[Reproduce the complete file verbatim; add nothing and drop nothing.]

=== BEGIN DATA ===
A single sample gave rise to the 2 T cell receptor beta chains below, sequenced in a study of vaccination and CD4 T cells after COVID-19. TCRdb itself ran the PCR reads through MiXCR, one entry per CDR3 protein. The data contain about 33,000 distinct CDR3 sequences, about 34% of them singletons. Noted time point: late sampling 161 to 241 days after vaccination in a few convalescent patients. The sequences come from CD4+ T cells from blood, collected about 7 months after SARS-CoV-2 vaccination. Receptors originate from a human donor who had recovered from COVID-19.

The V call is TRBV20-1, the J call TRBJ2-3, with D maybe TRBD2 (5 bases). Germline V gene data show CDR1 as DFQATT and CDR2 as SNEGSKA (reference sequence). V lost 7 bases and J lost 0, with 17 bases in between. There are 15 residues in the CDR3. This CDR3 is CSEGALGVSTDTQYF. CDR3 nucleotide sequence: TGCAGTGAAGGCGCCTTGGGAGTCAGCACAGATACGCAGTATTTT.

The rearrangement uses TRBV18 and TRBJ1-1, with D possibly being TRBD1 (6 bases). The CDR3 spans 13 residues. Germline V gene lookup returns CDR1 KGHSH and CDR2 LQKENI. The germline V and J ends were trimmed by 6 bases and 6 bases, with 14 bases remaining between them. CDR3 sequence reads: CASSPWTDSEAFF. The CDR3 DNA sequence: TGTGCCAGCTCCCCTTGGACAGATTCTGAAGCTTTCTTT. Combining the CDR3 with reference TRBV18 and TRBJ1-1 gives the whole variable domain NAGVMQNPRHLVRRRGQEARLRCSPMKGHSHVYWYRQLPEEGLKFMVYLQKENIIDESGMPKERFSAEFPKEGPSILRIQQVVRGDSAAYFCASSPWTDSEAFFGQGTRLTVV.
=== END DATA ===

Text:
A single sample gave rise to the 2 T cell receptor beta chains below, sequenced in a study of vaccination and CD4 T cells after COVID-19. TCRdb itself ran the PCR reads through MiXCR, one entry per CDR3 protein. The data contain about 33,000 distinct CDR3 sequences, about 34% of them singletons. Noted time point: late sampling 161 to 241 days after vaccination in a few convalescent patients. The sequences come from CD4+ T cells from blood, collected about 7 months after SARS-CoV-2 vaccination. Receptors originate from a human donor who had recovered from COVID-19.

The V call is TRBV20-1, the J call TRBJ2-3, with D maybe TRBD2 (5 bases). Germline V gene data show CDR1 as DFQATT and CDR2 as SNEGSKA (reference sequence). V lost 7 bases and J lost 0, with 17 bases in between. There are 15 residues in the CDR3. This CDR3 is CSEGALGVSTDTQYF. CDR3 nucleotide sequence: TGCAGTGAAGGCGCCTTGGGAGTCAGCACAGATACGCAGTATTTT.

The rearrangement uses TRBV18 and TRBJ1-1, with D possibly being TRBD1 (6 bases). The CDR3 spans 13 residues. Germline V gene lookup returns CDR1 KGHSH and CDR2 LQKENI. The germline V and J ends were trimmed by 6 bases and 6 bases, with 14 bases remaining between them. CDR3 sequence reads: CASSPWTDSEAFF. The CDR3 DNA sequence: TGTGCCAGCTCCCCTTGGACAGATTCTGAAGCTTTCTTT. Combining the CDR3 with reference TRBV18 and TRBJ1-1 gives the whole variable domain NAGVMQNPRHLVRRRGQEARLRCSPMKGHSHVYWYRQLPEEGLKFMVYLQKENIIDESGMPKERFSAEFPKEGPSILRIQQVVRGDSAAYFCASSPWTDSEAFFGQGTRLTVV.